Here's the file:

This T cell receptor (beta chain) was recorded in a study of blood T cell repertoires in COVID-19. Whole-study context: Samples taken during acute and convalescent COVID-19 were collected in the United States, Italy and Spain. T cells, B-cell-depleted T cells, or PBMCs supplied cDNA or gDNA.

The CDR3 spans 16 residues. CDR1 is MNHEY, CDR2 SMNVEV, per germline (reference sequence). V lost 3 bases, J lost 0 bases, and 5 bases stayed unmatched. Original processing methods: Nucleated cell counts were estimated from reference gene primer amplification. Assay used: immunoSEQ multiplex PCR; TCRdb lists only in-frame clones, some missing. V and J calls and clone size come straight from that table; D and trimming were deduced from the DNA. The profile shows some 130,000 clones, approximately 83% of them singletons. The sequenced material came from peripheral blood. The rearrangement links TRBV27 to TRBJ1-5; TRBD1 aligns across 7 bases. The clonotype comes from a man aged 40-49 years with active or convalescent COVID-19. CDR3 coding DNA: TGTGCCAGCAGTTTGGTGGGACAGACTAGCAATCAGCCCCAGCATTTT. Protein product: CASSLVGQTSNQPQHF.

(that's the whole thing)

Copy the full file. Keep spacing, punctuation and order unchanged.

This T cell receptor (beta chain) was recorded in a study of blood T cell repertoires in COVID-19. Whole-study context: Samples taken during acute and convalescent COVID-19 were collected in the United States, Italy and Spain. T cells, B-cell-depleted T cells, or PBMCs supplied cDNA or gDNA.

The CDR3 spans 16 residues. CDR1 is MNHEY, CDR2 SMNVEV, per germline (reference sequence). V lost 3 bases, J lost 0 bases, and 5 bases stayed unmatched. Original processing methods: Nucleated cell counts were estimated from reference gene primer amplification. Assay used: immunoSEQ multiplex PCR; TCRdb lists only in-frame clones, some missing. V and J calls and clone size come straight from that table; D and trimming were deduced from the DNA. The profile shows some 130,000 clones, approximately 83% of them singletons. The sequenced material came from peripheral blood. The rearrangement links TRBV27 to TRBJ1-5; TRBD1 aligns across 7 bases. The clonotype comes from a man aged 40-49 years with active or convalescent COVID-19. CDR3 coding DNA: TGTGCCAGCAGTTTGGTGGGACAGACTAGCAATCAGCCCCAGCATTTT. Protein product: CASSLVGQTSNQPQHF.